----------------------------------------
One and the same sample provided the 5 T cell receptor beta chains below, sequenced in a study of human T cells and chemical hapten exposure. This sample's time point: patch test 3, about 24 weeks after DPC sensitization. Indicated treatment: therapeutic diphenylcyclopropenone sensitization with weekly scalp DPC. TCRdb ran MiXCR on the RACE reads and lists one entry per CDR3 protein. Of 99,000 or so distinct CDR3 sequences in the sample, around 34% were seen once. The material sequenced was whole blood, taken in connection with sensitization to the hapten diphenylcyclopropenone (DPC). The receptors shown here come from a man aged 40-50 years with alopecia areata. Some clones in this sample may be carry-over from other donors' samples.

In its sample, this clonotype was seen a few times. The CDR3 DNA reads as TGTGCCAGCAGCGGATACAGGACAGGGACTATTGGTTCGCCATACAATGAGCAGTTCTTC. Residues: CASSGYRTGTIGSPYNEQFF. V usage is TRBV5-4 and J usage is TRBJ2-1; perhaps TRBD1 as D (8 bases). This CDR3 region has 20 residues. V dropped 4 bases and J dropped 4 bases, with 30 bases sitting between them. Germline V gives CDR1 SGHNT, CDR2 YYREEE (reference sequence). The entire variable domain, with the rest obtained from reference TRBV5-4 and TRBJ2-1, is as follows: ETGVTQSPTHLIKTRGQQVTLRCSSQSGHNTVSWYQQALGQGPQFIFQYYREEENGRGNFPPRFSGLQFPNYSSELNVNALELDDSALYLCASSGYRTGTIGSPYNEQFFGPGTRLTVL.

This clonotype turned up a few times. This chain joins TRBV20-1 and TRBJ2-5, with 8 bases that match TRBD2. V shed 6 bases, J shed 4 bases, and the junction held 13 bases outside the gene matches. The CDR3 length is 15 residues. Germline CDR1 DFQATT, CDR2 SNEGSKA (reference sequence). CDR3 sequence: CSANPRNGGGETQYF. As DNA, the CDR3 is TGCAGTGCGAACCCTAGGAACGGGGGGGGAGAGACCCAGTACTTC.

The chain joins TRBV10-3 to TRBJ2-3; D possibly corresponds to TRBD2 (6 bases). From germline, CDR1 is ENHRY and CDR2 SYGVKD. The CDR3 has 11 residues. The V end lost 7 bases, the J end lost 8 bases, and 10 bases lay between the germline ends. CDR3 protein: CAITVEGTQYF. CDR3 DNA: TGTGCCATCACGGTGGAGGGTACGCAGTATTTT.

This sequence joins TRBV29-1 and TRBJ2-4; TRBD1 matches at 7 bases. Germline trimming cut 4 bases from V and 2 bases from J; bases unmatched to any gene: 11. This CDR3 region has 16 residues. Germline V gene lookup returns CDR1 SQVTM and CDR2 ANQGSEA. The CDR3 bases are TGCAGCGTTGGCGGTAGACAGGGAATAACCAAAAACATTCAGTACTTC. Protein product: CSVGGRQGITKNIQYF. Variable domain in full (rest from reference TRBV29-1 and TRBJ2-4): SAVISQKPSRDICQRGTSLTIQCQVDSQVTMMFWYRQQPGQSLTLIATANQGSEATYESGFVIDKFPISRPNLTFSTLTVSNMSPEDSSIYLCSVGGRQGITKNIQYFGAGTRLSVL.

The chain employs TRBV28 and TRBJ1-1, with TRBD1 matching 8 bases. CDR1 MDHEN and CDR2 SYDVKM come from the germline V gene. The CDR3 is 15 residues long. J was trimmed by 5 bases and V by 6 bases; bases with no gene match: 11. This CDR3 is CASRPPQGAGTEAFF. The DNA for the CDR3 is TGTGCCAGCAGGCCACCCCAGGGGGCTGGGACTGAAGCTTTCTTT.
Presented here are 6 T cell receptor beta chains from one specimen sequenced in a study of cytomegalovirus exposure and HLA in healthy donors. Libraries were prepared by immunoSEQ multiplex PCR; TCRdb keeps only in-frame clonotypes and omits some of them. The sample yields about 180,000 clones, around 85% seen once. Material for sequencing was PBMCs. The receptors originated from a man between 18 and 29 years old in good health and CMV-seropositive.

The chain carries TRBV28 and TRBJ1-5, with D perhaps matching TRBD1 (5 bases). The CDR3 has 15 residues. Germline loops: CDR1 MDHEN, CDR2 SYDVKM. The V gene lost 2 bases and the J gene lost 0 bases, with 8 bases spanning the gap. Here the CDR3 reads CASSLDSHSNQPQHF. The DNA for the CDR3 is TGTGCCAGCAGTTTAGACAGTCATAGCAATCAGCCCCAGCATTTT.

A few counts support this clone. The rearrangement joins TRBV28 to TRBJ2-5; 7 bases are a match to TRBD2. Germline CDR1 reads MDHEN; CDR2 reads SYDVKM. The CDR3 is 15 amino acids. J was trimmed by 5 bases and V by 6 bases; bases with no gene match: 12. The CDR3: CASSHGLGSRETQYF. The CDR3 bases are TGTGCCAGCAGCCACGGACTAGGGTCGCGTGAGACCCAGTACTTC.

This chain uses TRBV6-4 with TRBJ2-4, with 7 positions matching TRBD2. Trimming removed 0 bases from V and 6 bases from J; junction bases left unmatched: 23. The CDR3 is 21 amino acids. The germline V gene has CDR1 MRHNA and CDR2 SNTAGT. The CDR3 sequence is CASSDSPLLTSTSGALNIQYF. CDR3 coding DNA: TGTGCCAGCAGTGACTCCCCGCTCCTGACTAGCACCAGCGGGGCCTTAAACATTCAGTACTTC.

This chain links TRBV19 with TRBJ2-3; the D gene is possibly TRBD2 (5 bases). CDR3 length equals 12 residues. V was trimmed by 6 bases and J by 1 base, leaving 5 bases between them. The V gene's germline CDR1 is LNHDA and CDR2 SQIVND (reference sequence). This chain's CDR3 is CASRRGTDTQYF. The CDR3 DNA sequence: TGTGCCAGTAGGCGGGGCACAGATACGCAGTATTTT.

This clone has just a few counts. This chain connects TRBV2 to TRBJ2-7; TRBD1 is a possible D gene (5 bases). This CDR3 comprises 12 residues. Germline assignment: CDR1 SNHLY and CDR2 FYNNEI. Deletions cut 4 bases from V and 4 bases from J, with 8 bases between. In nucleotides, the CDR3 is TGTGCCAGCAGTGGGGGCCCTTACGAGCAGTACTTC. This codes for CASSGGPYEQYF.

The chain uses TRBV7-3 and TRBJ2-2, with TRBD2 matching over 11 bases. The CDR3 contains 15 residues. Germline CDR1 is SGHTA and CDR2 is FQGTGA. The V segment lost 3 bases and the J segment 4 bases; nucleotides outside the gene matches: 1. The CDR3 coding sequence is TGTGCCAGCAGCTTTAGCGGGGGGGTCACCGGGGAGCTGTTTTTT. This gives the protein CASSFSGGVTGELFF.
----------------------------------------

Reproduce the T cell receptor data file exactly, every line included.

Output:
One and the same sample provided the 5 T cell receptor beta chains below, sequenced in a study of human T cells and chemical hapten exposure. This sample's time point: patch test 3, about 24 weeks after DPC sensitization. Indicated treatment: therapeutic diphenylcyclopropenone sensitization with weekly scalp DPC. TCRdb ran MiXCR on the RACE reads and lists one entry per CDR3 protein. Of 99,000 or so distinct CDR3 sequences in the sample, around 34% were seen once. The material sequenced was whole blood, taken in connection with sensitization to the hapten diphenylcyclopropenone (DPC). The receptors shown here come from a man aged 40-50 years with alopecia areata. Some clones in this sample may be carry-over from other donors' samples.

In its sample, this clonotype was seen a few times. The CDR3 DNA reads as TGTGCCAGCAGCGGATACAGGACAGGGACTATTGGTTCGCCATACAATGAGCAGTTCTTC. Residues: CASSGYRTGTIGSPYNEQFF. V usage is TRBV5-4 and J usage is TRBJ2-1; perhaps TRBD1 as D (8 bases). This CDR3 region has 20 residues. V dropped 4 bases and J dropped 4 bases, with 30 bases sitting between them. Germline V gives CDR1 SGHNT, CDR2 YYREEE (reference sequence). The entire variable domain, with the rest obtained from reference TRBV5-4 and TRBJ2-1, is as follows: ETGVTQSPTHLIKTRGQQVTLRCSSQSGHNTVSWYQQALGQGPQFIFQYYREEENGRGNFPPRFSGLQFPNYSSELNVNALELDDSALYLCASSGYRTGTIGSPYNEQFFGPGTRLTVL.

This clonotype turned up a few times. This chain joins TRBV20-1 and TRBJ2-5, with 8 bases that match TRBD2. V shed 6 bases, J shed 4 bases, and the junction held 13 bases outside the gene matches. The CDR3 length is 15 residues. Germline CDR1 DFQATT, CDR2 SNEGSKA (reference sequence). CDR3 sequence: CSANPRNGGGETQYF. As DNA, the CDR3 is TGCAGTGCGAACCCTAGGAACGGGGGGGGAGAGACCCAGTACTTC.

The chain joins TRBV10-3 to TRBJ2-3; D possibly corresponds to TRBD2 (6 bases). From germline, CDR1 is ENHRY and CDR2 SYGVKD. The CDR3 has 11 residues. The V end lost 7 bases, the J end lost 8 bases, and 10 bases lay between the germline ends. CDR3 protein: CAITVEGTQYF. CDR3 DNA: TGTGCCATCACGGTGGAGGGTACGCAGTATTTT.

This sequence joins TRBV29-1 and TRBJ2-4; TRBD1 matches at 7 bases. Germline trimming cut 4 bases from V and 2 bases from J; bases unmatched to any gene: 11. This CDR3 region has 16 residues. Germline V gene lookup returns CDR1 SQVTM and CDR2 ANQGSEA. The CDR3 bases are TGCAGCGTTGGCGGTAGACAGGGAATAACCAAAAACATTCAGTACTTC. Protein product: CSVGGRQGITKNIQYF. Variable domain in full (rest from reference TRBV29-1 and TRBJ2-4): SAVISQKPSRDICQRGTSLTIQCQVDSQVTMMFWYRQQPGQSLTLIATANQGSEATYESGFVIDKFPISRPNLTFSTLTVSNMSPEDSSIYLCSVGGRQGITKNIQYFGAGTRLSVL.

The chain employs TRBV28 and TRBJ1-1, with TRBD1 matching 8 bases. CDR1 MDHEN and CDR2 SYDVKM come from the germline V gene. The CDR3 is 15 residues long. J was trimmed by 5 bases and V by 6 bases; bases with no gene match: 11. This CDR3 is CASRPPQGAGTEAFF. The DNA for the CDR3 is TGTGCCAGCAGGCCACCCCAGGGGGCTGGGACTGAAGCTTTCTTT.
Presented here are 6 T cell receptor beta chains from one specimen sequenced in a study of cytomegalovirus exposure and HLA in healthy donors. Libraries were prepared by immunoSEQ multiplex PCR; TCRdb keeps only in-frame clonotypes and omits some of them. The sample yields about 180,000 clones, around 85% seen once. Material for sequencing was PBMCs. The receptors originated from a man between 18 and 29 years old in good health and CMV-seropositive.

The chain carries TRBV28 and TRBJ1-5, with D perhaps matching TRBD1 (5 bases). The CDR3 has 15 residues. Germline loops: CDR1 MDHEN, CDR2 SYDVKM. The V gene lost 2 bases and the J gene lost 0 bases, with 8 bases spanning the gap. Here the CDR3 reads CASSLDSHSNQPQHF. The DNA for the CDR3 is TGTGCCAGCAGTTTAGACAGTCATAGCAATCAGCCCCAGCATTTT.

A few counts support this clone. The rearrangement joins TRBV28 to TRBJ2-5; 7 bases are a match to TRBD2. Germline CDR1 reads MDHEN; CDR2 reads SYDVKM. The CDR3 is 15 amino acids. J was trimmed by 5 bases and V by 6 bases; bases with no gene match: 12. The CDR3: CASSHGLGSRETQYF. The CDR3 bases are TGTGCCAGCAGCCACGGACTAGGGTCGCGTGAGACCCAGTACTTC.

This chain uses TRBV6-4 with TRBJ2-4, with 7 positions matching TRBD2. Trimming removed 0 bases from V and 6 bases from J; junction bases left unmatched: 23. The CDR3 is 21 amino acids. The germline V gene has CDR1 MRHNA and CDR2 SNTAGT. The CDR3 sequence is CASSDSPLLTSTSGALNIQYF. CDR3 coding DNA: TGTGCCAGCAGTGACTCCCCGCTCCTGACTAGCACCAGCGGGGCCTTAAACATTCAGTACTTC.

This chain links TRBV19 with TRBJ2-3; the D gene is possibly TRBD2 (5 bases). CDR3 length equals 12 residues. V was trimmed by 6 bases and J by 1 base, leaving 5 bases between them. The V gene's germline CDR1 is LNHDA and CDR2 SQIVND (reference sequence). This chain's CDR3 is CASRRGTDTQYF. The CDR3 DNA sequence: TGTGCCAGTAGGCGGGGCACAGATACGCAGTATTTT.

This clone has just a few counts. This chain connects TRBV2 to TRBJ2-7; TRBD1 is a possible D gene (5 bases). This CDR3 comprises 12 residues. Germline assignment: CDR1 SNHLY and CDR2 FYNNEI. Deletions cut 4 bases from V and 4 bases from J, with 8 bases between. In nucleotides, the CDR3 is TGTGCCAGCAGTGGGGGCCCTTACGAGCAGTACTTC. This codes for CASSGGPYEQYF.

The chain uses TRBV7-3 and TRBJ2-2, with TRBD2 matching over 11 bases. The CDR3 contains 15 residues. Germline CDR1 is SGHTA and CDR2 is FQGTGA. The V segment lost 3 bases and the J segment 4 bases; nucleotides outside the gene matches: 1. The CDR3 coding sequence is TGTGCCAGCAGCTTTAGCGGGGGGGTCACCGGGGAGCTGTTTTTT. This gives the protein CASSFSGGVTGELFF.